Mo’s social determinants affect his experience of health. He considers himself economically stable. He finished high school, he is employed full-time, and he owns a home. He has health plan coverage and, as discussed, can easily access health services when he needs them. He enjoys the environment in his own backyard and can access outdoor recreation space in his neighborhood. Mo has a positive social and community context. His job does pose health risks to both his musculoskeletal function (tennis elbow) and respiratory wellness (allergies and bronchitis). He knows that living near the highway can affect his sleep, and he might be surprised to hear about the risks that traffic and pollutants pose to his respiratory conditions—and to the vibrancy of his tulip garden! All in all, Mo’s social determinants contribute to a positive experience of health.


None of the factors that influence health behavior exist, form, evolve, or influence on their own. Similarly, barriers or health risks relevant in one factor or category can worsen those in another and perpetuate inequalities and injustices in health. Intersectionality considers how more than one disadvantage can interact for clients on an individual level and reflect the inequities and injustices at the systems level. Racism, classism, colonialism, sexism, heterosexism, and ableism are a few of the structures that result in systems-level oppression and privilege (Crenshaw, 1991). Intersectionality focuses on systems of oppression and privilege, not individual identities, and while all people have intersecting social identities, not all people belong to groups that are harmed by oppressive structures or supported by subsequent privilege (Aguayo-Romero, 2021). Considering the intersectionality of genetics, behavior, environment, medical care, social determinants, and societal structures allows for a better understanding of the complexity of health and illness across the population. It also serves as a reminder to all clinicians that addressing disparities, inequities, biases, injustices, and other problems that perpetuate oppression in health care is a priority that must be addressed to promote health for all.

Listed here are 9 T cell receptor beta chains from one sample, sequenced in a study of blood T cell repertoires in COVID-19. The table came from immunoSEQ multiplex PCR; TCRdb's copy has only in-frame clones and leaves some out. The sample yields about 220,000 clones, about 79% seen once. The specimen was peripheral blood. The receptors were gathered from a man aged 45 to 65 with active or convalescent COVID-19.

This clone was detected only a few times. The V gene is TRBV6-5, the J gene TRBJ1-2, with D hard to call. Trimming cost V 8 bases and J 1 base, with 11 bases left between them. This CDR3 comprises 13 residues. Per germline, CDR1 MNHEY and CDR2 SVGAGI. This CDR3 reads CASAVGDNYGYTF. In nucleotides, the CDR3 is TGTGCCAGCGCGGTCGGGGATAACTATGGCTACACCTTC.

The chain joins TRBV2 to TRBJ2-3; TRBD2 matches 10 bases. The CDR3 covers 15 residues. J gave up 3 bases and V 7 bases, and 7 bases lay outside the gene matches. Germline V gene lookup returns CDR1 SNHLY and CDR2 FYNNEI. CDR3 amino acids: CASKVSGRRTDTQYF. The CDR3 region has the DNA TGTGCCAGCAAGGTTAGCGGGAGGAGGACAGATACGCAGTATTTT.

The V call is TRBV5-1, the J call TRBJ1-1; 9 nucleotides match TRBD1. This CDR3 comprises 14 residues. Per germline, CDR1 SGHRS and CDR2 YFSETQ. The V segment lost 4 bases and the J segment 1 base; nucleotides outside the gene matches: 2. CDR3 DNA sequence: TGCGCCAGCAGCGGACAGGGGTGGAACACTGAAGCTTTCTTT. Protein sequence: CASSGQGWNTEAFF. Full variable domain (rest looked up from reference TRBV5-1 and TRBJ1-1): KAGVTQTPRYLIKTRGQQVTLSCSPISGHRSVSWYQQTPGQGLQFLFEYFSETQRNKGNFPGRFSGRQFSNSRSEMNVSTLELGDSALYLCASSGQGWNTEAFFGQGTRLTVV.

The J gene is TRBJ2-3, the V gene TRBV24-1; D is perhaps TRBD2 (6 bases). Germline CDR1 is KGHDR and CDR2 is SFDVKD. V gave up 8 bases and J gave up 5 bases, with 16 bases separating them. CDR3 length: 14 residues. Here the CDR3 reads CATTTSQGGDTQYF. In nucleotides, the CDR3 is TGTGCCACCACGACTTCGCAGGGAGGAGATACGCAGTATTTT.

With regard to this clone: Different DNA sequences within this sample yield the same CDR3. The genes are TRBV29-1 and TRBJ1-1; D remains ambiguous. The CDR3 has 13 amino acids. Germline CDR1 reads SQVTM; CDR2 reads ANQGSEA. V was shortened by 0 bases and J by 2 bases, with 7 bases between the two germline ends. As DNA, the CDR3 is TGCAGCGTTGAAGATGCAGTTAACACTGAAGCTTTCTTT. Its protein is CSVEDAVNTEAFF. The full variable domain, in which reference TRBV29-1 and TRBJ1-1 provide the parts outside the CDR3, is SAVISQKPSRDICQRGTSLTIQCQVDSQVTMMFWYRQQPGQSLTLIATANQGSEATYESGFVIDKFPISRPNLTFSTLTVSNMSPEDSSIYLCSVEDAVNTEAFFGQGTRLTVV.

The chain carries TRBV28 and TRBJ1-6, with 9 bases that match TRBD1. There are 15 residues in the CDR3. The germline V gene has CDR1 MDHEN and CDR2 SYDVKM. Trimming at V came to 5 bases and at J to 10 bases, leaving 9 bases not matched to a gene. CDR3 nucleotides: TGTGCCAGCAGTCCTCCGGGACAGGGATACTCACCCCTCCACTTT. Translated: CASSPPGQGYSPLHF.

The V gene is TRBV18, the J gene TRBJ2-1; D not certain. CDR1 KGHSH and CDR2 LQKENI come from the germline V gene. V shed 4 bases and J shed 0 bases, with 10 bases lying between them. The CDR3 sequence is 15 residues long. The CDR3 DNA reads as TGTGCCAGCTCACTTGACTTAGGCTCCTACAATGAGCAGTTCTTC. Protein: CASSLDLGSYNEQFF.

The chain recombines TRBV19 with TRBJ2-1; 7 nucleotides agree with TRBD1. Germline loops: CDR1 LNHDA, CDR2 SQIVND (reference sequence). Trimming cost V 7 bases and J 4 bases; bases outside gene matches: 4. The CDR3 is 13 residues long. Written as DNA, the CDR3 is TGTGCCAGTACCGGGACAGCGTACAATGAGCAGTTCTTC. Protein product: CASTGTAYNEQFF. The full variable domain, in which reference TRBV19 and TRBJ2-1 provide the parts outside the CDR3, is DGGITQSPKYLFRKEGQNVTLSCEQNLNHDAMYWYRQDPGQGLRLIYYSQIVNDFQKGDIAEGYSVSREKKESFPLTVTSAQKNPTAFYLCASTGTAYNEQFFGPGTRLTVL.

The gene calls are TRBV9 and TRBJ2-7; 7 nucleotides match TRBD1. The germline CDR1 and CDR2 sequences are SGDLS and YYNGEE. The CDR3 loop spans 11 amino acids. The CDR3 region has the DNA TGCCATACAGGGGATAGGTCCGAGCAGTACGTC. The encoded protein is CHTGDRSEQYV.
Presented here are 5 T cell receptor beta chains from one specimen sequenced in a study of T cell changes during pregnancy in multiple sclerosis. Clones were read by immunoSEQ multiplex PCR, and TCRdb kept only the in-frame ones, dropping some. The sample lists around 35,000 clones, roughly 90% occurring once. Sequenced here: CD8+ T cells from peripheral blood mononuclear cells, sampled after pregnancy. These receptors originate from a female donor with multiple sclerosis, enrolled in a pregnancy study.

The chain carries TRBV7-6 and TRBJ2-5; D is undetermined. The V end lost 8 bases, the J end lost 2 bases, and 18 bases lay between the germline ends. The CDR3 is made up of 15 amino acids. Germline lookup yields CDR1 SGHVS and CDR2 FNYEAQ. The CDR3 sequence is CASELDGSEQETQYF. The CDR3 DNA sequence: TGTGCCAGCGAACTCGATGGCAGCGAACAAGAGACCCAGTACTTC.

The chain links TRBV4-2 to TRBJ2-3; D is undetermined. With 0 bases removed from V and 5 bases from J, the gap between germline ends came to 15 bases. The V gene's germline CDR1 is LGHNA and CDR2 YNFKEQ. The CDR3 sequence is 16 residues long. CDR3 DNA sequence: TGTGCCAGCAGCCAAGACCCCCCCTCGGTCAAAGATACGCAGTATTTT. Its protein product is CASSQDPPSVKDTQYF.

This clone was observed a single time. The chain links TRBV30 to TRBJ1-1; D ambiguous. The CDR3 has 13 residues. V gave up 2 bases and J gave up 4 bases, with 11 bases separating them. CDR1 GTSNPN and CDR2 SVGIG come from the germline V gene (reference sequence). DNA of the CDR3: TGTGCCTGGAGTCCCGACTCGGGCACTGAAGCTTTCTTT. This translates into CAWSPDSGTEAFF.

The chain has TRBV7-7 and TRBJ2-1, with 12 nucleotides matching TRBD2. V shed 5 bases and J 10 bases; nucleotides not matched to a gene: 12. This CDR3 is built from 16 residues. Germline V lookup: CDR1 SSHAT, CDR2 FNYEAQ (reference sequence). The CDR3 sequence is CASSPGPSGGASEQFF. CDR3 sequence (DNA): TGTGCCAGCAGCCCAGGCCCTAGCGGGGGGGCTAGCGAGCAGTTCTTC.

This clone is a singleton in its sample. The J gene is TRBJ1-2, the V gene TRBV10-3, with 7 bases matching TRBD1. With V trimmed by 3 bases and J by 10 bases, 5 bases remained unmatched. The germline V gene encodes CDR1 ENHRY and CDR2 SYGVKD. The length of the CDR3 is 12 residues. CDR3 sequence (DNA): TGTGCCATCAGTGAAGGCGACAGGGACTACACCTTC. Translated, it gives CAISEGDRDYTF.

This CDC video defines intersectionality and explores its role in health outcomes.

Watch the video, and then respond to the following questions.

  1. How would you define intersectionality?
  2. What different groups do you belong to?
  3. The video states that public health professionals can use the intersectionality framework as an equity lens. What does this mean?